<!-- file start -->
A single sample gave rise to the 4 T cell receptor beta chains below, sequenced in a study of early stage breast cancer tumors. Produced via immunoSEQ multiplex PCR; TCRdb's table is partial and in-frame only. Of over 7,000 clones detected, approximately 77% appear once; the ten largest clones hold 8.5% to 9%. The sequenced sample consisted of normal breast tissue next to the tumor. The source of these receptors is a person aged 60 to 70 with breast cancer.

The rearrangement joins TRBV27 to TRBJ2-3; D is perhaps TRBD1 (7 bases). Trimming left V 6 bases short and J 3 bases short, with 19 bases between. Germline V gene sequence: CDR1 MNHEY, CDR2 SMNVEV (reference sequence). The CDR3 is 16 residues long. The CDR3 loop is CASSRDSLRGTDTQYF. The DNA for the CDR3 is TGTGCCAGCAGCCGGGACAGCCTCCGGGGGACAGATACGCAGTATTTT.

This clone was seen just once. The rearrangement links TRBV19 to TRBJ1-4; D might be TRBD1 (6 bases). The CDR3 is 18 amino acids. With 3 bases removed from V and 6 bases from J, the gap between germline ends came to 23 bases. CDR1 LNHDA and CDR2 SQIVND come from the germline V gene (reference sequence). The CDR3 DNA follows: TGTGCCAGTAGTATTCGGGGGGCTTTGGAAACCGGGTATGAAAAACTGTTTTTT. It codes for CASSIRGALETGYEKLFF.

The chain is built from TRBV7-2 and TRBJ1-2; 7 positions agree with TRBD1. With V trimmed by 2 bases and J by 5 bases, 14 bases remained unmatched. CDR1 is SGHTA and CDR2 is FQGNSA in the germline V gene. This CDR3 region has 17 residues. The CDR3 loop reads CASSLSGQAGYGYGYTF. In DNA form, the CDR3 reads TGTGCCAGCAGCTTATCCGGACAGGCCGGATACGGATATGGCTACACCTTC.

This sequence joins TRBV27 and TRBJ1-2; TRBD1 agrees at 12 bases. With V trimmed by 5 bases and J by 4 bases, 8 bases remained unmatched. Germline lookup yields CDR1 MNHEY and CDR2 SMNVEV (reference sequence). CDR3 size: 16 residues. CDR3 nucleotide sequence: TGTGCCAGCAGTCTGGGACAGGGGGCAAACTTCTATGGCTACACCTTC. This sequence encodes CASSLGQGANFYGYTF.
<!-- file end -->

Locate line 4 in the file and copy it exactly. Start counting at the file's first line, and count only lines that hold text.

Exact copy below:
The chain is built from TRBV7-2 and TRBJ1-2; 7 positions agree with TRBD1. With V trimmed by 2 bases and J by 5 bases, 14 bases remained unmatched. CDR1 is SGHTA and CDR2 is FQGNSA in the germline V gene. This CDR3 region has 17 residues. The CDR3 loop reads CASSLSGQAGYGYGYTF. In DNA form, the CDR3 reads TGTGCCAGCAGCTTATCCGGACAGGCCGGATACGGATATGGCTACACCTTC.